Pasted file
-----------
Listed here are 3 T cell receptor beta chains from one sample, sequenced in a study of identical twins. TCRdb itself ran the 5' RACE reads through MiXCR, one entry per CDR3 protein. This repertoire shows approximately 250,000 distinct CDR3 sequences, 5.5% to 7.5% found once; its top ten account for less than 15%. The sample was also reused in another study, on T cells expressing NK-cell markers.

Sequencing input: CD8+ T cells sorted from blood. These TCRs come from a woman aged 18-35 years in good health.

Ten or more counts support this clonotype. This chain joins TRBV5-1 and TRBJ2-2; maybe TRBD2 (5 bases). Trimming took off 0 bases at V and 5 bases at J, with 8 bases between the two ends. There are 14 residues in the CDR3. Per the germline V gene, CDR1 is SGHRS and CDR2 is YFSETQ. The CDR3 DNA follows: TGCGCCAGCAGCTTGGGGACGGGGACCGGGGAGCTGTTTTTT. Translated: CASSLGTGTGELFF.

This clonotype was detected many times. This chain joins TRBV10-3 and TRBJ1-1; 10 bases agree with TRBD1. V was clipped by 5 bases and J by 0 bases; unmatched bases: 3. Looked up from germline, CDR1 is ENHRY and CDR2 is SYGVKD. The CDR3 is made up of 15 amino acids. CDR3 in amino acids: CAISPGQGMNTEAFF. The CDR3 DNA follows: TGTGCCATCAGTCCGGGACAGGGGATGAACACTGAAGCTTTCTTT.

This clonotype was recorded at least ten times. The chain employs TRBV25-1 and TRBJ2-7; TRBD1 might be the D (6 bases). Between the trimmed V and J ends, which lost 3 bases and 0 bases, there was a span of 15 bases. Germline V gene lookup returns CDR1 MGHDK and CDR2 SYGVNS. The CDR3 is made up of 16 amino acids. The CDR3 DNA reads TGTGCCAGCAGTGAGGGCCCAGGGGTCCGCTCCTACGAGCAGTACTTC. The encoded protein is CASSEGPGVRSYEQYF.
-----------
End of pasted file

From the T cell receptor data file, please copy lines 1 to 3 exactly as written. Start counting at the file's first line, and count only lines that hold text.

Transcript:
Listed here are 3 T cell receptor beta chains from one sample, sequenced in a study of identical twins. TCRdb itself ran the 5' RACE reads through MiXCR, one entry per CDR3 protein. This repertoire shows approximately 250,000 distinct CDR3 sequences, 5.5% to 7.5% found once; its top ten account for less than 15%. The sample was also reused in another study, on T cells expressing NK-cell markers.

Sequencing input: CD8+ T cells sorted from blood. These TCRs come from a woman aged 18-35 years in good health.

Ten or more counts support this clonotype. This chain joins TRBV5-1 and TRBJ2-2; maybe TRBD2 (5 bases). Trimming took off 0 bases at V and 5 bases at J, with 8 bases between the two ends. There are 14 residues in the CDR3. Per the germline V gene, CDR1 is SGHRS and CDR2 is YFSETQ. The CDR3 DNA follows: TGCGCCAGCAGCTTGGGGACGGGGACCGGGGAGCTGTTTTTT. Translated: CASSLGTGTGELFF.